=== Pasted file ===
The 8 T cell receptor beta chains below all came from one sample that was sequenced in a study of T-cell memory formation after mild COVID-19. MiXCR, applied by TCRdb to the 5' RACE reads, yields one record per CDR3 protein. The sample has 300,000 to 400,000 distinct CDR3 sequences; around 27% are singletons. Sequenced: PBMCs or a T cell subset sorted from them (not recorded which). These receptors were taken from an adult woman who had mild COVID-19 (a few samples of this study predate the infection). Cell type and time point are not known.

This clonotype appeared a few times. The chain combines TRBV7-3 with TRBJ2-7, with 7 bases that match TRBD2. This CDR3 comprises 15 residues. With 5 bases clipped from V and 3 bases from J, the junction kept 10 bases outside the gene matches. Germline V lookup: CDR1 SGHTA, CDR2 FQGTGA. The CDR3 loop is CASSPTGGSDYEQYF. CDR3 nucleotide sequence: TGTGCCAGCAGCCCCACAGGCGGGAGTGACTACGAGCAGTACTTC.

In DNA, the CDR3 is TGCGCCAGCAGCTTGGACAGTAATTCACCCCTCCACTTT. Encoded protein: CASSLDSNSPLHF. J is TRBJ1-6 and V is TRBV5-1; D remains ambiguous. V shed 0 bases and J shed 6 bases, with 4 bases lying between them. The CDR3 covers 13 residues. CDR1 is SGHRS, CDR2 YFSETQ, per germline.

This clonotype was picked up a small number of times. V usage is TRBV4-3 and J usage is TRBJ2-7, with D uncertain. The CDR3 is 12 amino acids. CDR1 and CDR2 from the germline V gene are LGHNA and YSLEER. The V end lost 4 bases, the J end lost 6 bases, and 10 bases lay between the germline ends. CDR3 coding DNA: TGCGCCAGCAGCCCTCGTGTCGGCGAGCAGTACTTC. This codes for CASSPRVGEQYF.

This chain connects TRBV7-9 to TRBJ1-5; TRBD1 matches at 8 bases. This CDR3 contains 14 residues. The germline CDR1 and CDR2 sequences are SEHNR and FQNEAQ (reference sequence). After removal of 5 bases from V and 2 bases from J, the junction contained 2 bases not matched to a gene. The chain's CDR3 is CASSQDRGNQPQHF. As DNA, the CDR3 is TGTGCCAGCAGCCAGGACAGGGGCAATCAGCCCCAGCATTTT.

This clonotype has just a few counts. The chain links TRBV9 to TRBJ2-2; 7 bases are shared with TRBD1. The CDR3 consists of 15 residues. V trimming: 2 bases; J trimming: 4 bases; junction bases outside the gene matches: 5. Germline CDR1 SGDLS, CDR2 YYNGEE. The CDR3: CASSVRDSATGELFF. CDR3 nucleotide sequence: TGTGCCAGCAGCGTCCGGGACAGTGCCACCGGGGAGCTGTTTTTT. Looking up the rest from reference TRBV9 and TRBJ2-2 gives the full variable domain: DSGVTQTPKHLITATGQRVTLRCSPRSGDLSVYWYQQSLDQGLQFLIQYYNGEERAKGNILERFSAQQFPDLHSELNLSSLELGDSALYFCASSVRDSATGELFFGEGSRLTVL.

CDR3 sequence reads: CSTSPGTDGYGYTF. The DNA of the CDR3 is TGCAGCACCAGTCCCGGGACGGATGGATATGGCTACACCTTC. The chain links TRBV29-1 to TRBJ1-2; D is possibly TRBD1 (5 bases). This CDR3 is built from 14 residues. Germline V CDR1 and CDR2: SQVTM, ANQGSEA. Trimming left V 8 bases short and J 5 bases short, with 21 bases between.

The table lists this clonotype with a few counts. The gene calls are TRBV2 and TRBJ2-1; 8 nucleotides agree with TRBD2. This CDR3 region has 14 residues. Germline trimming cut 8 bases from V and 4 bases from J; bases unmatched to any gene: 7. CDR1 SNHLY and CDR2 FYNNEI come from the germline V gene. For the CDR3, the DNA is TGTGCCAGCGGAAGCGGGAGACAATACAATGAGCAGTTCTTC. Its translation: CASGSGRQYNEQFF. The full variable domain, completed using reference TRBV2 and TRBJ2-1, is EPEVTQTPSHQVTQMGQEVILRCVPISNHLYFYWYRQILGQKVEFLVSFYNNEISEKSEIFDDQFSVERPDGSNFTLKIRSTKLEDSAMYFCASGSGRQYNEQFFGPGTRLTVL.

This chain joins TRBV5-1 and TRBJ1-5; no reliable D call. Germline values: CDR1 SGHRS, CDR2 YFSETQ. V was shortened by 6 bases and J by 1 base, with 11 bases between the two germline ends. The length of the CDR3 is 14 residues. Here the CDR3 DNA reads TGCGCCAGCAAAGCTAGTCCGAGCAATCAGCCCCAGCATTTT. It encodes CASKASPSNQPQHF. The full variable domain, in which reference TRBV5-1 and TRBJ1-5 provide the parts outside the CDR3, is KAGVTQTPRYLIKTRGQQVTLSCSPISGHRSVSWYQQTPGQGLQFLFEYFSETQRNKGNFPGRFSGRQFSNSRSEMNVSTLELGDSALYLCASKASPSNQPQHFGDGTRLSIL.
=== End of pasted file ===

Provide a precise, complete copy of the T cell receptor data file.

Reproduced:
The 8 T cell receptor beta chains below all came from one sample that was sequenced in a study of T-cell memory formation after mild COVID-19. MiXCR, applied by TCRdb to the 5' RACE reads, yields one record per CDR3 protein. The sample has 300,000 to 400,000 distinct CDR3 sequences; around 27% are singletons. Sequenced: PBMCs or a T cell subset sorted from them (not recorded which). These receptors were taken from an adult woman who had mild COVID-19 (a few samples of this study predate the infection). Cell type and time point are not known.

This clonotype appeared a few times. The chain combines TRBV7-3 with TRBJ2-7, with 7 bases that match TRBD2. This CDR3 comprises 15 residues. With 5 bases clipped from V and 3 bases from J, the junction kept 10 bases outside the gene matches. Germline V lookup: CDR1 SGHTA, CDR2 FQGTGA. The CDR3 loop is CASSPTGGSDYEQYF. CDR3 nucleotide sequence: TGTGCCAGCAGCCCCACAGGCGGGAGTGACTACGAGCAGTACTTC.

In DNA, the CDR3 is TGCGCCAGCAGCTTGGACAGTAATTCACCCCTCCACTTT. Encoded protein: CASSLDSNSPLHF. J is TRBJ1-6 and V is TRBV5-1; D remains ambiguous. V shed 0 bases and J shed 6 bases, with 4 bases lying between them. The CDR3 covers 13 residues. CDR1 is SGHRS, CDR2 YFSETQ, per germline.

This clonotype was picked up a small number of times. V usage is TRBV4-3 and J usage is TRBJ2-7, with D uncertain. The CDR3 is 12 amino acids. CDR1 and CDR2 from the germline V gene are LGHNA and YSLEER. The V end lost 4 bases, the J end lost 6 bases, and 10 bases lay between the germline ends. CDR3 coding DNA: TGCGCCAGCAGCCCTCGTGTCGGCGAGCAGTACTTC. This codes for CASSPRVGEQYF.

This chain connects TRBV7-9 to TRBJ1-5; TRBD1 matches at 8 bases. This CDR3 contains 14 residues. The germline CDR1 and CDR2 sequences are SEHNR and FQNEAQ (reference sequence). After removal of 5 bases from V and 2 bases from J, the junction contained 2 bases not matched to a gene. The chain's CDR3 is CASSQDRGNQPQHF. As DNA, the CDR3 is TGTGCCAGCAGCCAGGACAGGGGCAATCAGCCCCAGCATTTT.

This clonotype has just a few counts. The chain links TRBV9 to TRBJ2-2; 7 bases are shared with TRBD1. The CDR3 consists of 15 residues. V trimming: 2 bases; J trimming: 4 bases; junction bases outside the gene matches: 5. Germline CDR1 SGDLS, CDR2 YYNGEE. The CDR3: CASSVRDSATGELFF. CDR3 nucleotide sequence: TGTGCCAGCAGCGTCCGGGACAGTGCCACCGGGGAGCTGTTTTTT. Looking up the rest from reference TRBV9 and TRBJ2-2 gives the full variable domain: DSGVTQTPKHLITATGQRVTLRCSPRSGDLSVYWYQQSLDQGLQFLIQYYNGEERAKGNILERFSAQQFPDLHSELNLSSLELGDSALYFCASSVRDSATGELFFGEGSRLTVL.

CDR3 sequence reads: CSTSPGTDGYGYTF. The DNA of the CDR3 is TGCAGCACCAGTCCCGGGACGGATGGATATGGCTACACCTTC. The chain links TRBV29-1 to TRBJ1-2; D is possibly TRBD1 (5 bases). This CDR3 is built from 14 residues. Germline V CDR1 and CDR2: SQVTM, ANQGSEA. Trimming left V 8 bases short and J 5 bases short, with 21 bases between.

The table lists this clonotype with a few counts. The gene calls are TRBV2 and TRBJ2-1; 8 nucleotides agree with TRBD2. This CDR3 region has 14 residues. Germline trimming cut 8 bases from V and 4 bases from J; bases unmatched to any gene: 7. CDR1 SNHLY and CDR2 FYNNEI come from the germline V gene. For the CDR3, the DNA is TGTGCCAGCGGAAGCGGGAGACAATACAATGAGCAGTTCTTC. Its translation: CASGSGRQYNEQFF. The full variable domain, completed using reference TRBV2 and TRBJ2-1, is EPEVTQTPSHQVTQMGQEVILRCVPISNHLYFYWYRQILGQKVEFLVSFYNNEISEKSEIFDDQFSVERPDGSNFTLKIRSTKLEDSAMYFCASGSGRQYNEQFFGPGTRLTVL.

This chain joins TRBV5-1 and TRBJ1-5; no reliable D call. Germline values: CDR1 SGHRS, CDR2 YFSETQ. V was shortened by 6 bases and J by 1 base, with 11 bases between the two germline ends. The length of the CDR3 is 14 residues. Here the CDR3 DNA reads TGCGCCAGCAAAGCTAGTCCGAGCAATCAGCCCCAGCATTTT. It encodes CASKASPSNQPQHF. The full variable domain, in which reference TRBV5-1 and TRBJ1-5 provide the parts outside the CDR3, is KAGVTQTPRYLIKTRGQQVTLSCSPISGHRSVSWYQQTPGQGLQFLFEYFSETQRNKGNFPGRFSGRQFSNSRSEMNVSTLELGDSALYLCASKASPSNQPQHFGDGTRLSIL.